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Families may soon be able to visit relatives who they haven't seen in months or even a whole year, and for families with a loved one with Alzheimer's or dementia, these initial visits could pose some challenges. We put together the tips below that we hope you will find helpful.

Click here to view our Reunion Visit Tips Sheet.

Plan and Prepare

  • First and foremost, consult the latest CDC guidelines for mask-wearing, social distancing, and appropriate in person activities and physical contact for fully-vaccinated individuals. 

  • Find out ahead of time—from the primary caregiver in the home or the staff at the long-term care community—how the person with dementia is doing physically and cognitively so you are prepared for potential changes in appearance and behavior prior to the visit.
  • Ask the caregiver (or the community staff) about when is a good time for a visit and recommendations on how long to plan on staying.
  • Ask the caregiver (or the community staff) if you could bring a small gift or favorite food item for the person.
  • Instead of having the whole family go for the first visit, have one or two go so as to not overwhelm the person.
  • Sensory cues are helpful if you haven’t seen the person in awhile. Perhaps wear a perfume that they might recognize as your familiar smell or a recognizable piece of clothing and/or bring along an item with a special memory.

At the Visit

  • When you see the person, say their name and also introduce yourself. Do not assume they will know who you are right away. See how they react and then respond accordingly.

  • Do not ask them: “Do you remember me?”

  • Do not be surprised if they fail to recognize you at first.
  • If you are wearing a mask, perhaps bring along a photo of yourself without a mask on to help them recognize you.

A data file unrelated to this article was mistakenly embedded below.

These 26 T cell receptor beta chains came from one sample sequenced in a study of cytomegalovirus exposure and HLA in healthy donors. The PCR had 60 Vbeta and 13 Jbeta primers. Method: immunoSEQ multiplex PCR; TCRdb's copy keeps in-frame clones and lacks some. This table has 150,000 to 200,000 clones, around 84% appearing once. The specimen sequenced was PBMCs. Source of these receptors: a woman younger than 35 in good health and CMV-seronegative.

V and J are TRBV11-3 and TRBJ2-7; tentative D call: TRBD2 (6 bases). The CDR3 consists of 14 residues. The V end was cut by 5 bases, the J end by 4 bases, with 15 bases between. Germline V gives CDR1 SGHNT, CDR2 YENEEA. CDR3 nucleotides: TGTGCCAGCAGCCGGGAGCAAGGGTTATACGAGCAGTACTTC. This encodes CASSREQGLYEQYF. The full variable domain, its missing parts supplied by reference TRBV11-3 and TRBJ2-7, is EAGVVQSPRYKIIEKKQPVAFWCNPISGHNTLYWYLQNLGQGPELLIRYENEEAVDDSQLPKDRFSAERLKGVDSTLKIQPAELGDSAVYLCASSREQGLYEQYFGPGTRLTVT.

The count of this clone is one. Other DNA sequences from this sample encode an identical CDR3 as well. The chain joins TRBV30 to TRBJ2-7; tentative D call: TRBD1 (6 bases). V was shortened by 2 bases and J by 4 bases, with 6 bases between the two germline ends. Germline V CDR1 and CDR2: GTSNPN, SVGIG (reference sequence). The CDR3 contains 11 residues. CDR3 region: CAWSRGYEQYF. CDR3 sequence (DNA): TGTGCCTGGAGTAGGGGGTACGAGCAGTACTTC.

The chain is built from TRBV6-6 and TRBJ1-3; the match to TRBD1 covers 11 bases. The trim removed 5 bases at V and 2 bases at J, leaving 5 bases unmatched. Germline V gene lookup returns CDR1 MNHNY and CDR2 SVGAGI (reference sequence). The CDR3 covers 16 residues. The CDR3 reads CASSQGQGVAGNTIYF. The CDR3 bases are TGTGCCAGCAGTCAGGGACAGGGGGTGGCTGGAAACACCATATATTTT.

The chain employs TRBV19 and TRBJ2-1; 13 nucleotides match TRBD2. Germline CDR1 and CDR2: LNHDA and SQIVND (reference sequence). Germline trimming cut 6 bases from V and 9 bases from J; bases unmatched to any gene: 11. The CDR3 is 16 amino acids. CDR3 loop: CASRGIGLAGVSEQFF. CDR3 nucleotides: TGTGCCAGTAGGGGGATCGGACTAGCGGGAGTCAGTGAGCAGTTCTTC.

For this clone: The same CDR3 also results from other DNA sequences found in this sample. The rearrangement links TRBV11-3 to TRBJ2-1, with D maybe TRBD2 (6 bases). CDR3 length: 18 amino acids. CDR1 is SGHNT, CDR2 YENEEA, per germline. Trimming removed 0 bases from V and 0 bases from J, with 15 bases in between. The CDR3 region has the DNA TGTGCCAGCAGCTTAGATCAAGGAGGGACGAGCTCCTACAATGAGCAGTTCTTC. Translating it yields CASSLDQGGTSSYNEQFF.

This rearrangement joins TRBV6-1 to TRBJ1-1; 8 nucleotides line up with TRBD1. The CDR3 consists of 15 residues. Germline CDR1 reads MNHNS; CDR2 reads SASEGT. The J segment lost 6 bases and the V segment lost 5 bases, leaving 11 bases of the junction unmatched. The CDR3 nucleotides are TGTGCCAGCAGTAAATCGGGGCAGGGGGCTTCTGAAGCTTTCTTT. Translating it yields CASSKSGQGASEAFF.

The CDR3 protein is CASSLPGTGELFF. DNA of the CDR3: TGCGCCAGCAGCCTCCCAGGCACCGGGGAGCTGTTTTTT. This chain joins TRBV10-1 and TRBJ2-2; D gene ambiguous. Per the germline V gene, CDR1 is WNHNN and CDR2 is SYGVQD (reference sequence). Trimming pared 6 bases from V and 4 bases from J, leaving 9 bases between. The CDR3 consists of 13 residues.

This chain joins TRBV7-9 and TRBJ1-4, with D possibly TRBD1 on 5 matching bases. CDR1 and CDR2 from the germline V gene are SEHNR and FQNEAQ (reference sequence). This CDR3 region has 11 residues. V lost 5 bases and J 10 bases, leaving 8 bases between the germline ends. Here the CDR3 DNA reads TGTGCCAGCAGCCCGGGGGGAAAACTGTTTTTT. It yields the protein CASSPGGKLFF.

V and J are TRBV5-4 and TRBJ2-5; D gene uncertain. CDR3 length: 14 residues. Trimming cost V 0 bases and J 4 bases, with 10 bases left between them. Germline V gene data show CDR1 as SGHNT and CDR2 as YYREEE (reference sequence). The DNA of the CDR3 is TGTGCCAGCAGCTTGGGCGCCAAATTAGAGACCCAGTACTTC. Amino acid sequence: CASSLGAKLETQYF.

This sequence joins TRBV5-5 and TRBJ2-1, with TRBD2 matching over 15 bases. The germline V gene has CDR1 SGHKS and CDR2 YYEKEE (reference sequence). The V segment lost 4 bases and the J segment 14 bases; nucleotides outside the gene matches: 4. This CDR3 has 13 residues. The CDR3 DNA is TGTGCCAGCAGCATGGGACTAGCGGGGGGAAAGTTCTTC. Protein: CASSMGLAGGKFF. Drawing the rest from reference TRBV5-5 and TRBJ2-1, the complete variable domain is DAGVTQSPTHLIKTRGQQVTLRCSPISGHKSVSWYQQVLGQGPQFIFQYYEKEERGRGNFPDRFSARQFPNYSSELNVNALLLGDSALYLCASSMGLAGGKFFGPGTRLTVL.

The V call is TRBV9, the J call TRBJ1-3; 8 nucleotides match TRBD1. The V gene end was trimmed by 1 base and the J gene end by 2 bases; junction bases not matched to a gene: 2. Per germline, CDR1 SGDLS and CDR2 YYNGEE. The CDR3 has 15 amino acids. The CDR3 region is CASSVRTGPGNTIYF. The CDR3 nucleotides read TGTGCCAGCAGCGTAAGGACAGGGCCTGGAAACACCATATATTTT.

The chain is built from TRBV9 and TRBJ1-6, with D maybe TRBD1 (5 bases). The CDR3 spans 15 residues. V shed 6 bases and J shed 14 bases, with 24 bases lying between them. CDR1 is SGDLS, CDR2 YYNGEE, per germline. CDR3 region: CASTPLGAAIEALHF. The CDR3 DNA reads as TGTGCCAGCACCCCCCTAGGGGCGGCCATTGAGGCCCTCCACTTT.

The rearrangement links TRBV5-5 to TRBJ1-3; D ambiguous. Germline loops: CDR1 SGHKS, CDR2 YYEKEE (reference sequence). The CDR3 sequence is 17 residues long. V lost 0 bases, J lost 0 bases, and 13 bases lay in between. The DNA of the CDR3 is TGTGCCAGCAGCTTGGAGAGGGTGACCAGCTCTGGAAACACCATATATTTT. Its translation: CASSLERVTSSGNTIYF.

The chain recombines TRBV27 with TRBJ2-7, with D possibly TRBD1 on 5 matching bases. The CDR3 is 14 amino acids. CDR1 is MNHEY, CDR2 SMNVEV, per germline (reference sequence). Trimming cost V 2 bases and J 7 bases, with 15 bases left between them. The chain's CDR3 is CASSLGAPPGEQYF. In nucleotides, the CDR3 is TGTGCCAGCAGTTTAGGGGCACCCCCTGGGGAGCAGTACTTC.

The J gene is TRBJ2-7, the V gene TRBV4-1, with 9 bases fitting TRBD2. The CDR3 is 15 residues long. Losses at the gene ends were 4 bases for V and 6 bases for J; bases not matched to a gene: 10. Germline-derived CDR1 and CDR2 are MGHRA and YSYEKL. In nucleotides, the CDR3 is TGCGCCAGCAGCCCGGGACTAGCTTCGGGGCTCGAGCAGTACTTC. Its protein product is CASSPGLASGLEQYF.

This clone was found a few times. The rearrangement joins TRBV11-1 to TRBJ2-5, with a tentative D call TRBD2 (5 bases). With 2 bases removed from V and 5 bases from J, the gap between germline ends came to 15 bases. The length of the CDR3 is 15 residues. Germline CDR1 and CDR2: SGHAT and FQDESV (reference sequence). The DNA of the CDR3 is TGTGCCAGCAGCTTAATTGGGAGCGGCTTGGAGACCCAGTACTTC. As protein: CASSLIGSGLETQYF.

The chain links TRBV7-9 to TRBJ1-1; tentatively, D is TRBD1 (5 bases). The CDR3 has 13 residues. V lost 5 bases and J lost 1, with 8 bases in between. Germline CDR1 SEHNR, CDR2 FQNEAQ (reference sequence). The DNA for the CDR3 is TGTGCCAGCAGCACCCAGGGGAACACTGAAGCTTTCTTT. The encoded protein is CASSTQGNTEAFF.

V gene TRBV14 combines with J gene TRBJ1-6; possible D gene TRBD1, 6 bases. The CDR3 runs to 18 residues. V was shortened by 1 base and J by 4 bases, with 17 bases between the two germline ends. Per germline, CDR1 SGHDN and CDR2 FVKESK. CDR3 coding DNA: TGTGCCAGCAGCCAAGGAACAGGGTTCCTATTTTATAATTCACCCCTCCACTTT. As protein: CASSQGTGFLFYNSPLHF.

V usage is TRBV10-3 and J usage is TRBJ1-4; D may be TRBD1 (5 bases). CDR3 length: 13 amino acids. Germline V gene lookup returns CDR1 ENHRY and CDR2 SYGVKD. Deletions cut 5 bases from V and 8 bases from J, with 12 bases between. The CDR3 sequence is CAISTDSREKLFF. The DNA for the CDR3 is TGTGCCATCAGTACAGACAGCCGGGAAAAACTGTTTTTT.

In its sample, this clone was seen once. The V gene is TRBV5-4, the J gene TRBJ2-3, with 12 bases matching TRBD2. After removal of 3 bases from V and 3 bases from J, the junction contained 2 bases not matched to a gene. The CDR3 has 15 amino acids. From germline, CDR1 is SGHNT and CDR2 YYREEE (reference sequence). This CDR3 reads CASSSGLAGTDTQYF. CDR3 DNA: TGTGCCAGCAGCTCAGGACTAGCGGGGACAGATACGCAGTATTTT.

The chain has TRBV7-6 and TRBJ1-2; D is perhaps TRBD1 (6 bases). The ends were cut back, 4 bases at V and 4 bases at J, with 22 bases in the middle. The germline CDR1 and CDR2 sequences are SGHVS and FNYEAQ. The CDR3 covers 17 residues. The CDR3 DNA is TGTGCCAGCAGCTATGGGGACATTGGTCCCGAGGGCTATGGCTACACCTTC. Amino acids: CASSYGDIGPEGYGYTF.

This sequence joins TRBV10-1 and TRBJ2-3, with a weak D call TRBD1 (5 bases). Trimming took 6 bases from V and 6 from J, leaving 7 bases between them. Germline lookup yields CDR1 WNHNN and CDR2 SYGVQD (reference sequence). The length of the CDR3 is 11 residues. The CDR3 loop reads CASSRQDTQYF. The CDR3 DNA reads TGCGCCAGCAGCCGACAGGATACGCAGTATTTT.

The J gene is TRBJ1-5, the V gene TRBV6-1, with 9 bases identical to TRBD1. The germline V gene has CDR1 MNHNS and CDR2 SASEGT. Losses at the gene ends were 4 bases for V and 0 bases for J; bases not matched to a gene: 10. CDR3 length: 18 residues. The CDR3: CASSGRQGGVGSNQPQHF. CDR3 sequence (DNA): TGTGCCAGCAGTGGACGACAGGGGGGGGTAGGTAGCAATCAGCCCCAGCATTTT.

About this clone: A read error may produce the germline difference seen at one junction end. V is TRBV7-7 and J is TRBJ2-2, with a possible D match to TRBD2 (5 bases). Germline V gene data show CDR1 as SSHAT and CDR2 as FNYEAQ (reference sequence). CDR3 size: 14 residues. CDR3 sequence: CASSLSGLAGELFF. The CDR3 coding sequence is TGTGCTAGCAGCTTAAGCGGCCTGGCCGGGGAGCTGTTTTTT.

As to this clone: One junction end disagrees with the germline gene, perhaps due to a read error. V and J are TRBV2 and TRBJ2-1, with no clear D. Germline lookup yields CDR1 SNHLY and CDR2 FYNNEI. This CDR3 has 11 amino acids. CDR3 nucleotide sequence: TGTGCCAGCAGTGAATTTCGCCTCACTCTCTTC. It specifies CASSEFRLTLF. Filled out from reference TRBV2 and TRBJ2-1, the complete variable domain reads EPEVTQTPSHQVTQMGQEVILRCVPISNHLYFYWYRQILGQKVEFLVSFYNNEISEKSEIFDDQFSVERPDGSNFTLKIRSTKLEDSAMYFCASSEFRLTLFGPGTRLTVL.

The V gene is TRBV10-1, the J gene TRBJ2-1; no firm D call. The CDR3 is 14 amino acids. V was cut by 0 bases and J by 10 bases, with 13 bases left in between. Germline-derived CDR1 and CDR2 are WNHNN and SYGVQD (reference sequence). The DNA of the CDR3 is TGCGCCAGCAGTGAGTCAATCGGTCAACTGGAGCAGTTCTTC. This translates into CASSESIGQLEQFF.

• In fact, bring a few photos to share with them—of the two of you together, of past family gatherings—though avoid photos with too many faces as that might be confusing for them.
  • Do not assume they will know about Covid-19 and why you have been unable to visit. But do not dwell on the pandemic; instead bridge to a more positive topic of conversation.
  • When talking with the person, accept their reality—whether that is today or 20 years ago. Follow their lead.

Easy Ways to Make the Conversation go more Smoothly

  • Be a good listener.
  • Be patient if they repeat the same questions and statements.
  • Avoid correcting them.
  • Refrain from asking questions, rather make statements and share thoughts.
  • Use short sentences and speak slowly but don’t speak to them using childish, cutesy phrases.
  • Pay attention to your tone of voice.
  • Be supportive and encourage the person to continue to express themselves even if it is hard to follow what they are saying or it is taking a long time.
  • If allowed/appropriate, pat or hold their hand.

Pay Attention to Body Language

  • Keep your cell phone in your purse or pocket, so you are not tempted to check it during the visit.
  • Be present and enjoy just being with them.
  • Your mood affects their mood. Stay calm and positive. Smile (even if wearing a mask!)
  • Be comfortable in the silence—do not feel the need to keep talking.
  • Observe how the visit is going and how they are doing, if you sense any agitation, consider not staying as long as you had planned.
  • If allowed/appropriate, hug them goodbye. And thank them for a nice visit